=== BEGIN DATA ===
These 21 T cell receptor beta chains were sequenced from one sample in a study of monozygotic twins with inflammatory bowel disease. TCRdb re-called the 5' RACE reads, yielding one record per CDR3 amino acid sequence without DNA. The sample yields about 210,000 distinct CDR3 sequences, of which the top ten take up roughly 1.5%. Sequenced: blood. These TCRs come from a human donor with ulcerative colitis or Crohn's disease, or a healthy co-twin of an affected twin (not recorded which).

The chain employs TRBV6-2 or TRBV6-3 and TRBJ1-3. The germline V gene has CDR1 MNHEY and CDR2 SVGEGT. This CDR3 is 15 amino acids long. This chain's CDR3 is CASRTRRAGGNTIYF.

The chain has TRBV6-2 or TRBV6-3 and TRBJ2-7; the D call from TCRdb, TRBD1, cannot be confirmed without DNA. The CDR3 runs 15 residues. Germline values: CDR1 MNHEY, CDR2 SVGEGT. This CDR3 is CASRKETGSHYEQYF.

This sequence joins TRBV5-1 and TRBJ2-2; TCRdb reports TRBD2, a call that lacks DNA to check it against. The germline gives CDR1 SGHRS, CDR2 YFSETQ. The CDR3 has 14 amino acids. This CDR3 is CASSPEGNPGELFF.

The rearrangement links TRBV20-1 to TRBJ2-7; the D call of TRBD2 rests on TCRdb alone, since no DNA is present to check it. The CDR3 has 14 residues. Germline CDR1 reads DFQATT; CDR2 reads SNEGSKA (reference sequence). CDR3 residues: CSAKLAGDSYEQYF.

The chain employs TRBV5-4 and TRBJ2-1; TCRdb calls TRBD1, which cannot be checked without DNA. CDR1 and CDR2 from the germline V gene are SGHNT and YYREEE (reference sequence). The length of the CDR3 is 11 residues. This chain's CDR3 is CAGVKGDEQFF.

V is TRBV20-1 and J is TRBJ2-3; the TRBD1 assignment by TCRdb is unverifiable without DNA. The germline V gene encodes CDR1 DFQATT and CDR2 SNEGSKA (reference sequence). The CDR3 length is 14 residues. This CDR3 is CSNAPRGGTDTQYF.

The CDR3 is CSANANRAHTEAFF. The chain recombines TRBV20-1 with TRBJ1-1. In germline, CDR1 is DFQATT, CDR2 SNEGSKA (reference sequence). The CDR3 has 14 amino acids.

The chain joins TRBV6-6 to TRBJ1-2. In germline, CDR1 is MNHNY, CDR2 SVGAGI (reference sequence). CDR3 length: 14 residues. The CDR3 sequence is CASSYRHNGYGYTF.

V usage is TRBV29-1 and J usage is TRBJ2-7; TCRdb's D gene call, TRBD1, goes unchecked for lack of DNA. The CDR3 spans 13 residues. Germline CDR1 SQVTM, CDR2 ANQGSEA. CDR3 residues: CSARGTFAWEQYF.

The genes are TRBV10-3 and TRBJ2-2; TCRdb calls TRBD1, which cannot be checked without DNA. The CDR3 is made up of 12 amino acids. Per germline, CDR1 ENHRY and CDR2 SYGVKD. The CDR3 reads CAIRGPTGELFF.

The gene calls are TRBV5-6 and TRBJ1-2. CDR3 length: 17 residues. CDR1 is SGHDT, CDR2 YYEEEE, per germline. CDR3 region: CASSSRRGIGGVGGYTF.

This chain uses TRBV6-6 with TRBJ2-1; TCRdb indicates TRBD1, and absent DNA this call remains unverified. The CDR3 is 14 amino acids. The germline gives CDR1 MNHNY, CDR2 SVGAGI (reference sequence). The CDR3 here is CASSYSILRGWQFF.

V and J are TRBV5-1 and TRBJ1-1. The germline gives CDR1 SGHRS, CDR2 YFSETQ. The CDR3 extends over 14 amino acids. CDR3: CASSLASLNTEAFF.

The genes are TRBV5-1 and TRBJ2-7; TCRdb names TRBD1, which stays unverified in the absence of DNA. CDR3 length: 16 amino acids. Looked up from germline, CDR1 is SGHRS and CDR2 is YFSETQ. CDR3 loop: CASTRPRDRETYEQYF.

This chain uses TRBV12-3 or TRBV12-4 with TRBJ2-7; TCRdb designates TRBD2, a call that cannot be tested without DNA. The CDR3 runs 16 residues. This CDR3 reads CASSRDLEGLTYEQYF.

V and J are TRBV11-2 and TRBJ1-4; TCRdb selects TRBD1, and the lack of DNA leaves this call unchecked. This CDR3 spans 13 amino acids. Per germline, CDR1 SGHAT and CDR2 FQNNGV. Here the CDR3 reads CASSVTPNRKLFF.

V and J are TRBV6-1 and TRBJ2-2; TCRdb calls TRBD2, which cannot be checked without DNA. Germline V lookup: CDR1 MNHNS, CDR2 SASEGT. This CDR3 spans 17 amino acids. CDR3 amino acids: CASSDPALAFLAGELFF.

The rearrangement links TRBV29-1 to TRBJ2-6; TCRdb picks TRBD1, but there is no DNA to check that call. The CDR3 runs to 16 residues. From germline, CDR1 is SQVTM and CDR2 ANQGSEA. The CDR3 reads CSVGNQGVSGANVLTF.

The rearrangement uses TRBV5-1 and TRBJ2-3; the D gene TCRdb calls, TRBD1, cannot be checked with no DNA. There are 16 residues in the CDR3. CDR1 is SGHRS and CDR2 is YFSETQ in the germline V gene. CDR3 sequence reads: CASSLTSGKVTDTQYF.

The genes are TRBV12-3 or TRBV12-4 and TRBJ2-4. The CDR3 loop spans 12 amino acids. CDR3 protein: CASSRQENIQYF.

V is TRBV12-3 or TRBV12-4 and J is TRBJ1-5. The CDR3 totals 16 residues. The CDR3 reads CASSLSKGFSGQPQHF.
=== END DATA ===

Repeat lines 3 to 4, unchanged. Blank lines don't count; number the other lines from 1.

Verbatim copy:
The chain has TRBV6-2 or TRBV6-3 and TRBJ2-7; the D call from TCRdb, TRBD1, cannot be confirmed without DNA. The CDR3 runs 15 residues. Germline values: CDR1 MNHEY, CDR2 SVGEGT. This CDR3 is CASRKETGSHYEQYF.

This sequence joins TRBV5-1 and TRBJ2-2; TCRdb reports TRBD2, a call that lacks DNA to check it against. The germline gives CDR1 SGHRS, CDR2 YFSETQ. The CDR3 has 14 amino acids. This CDR3 is CASSPEGNPGELFF.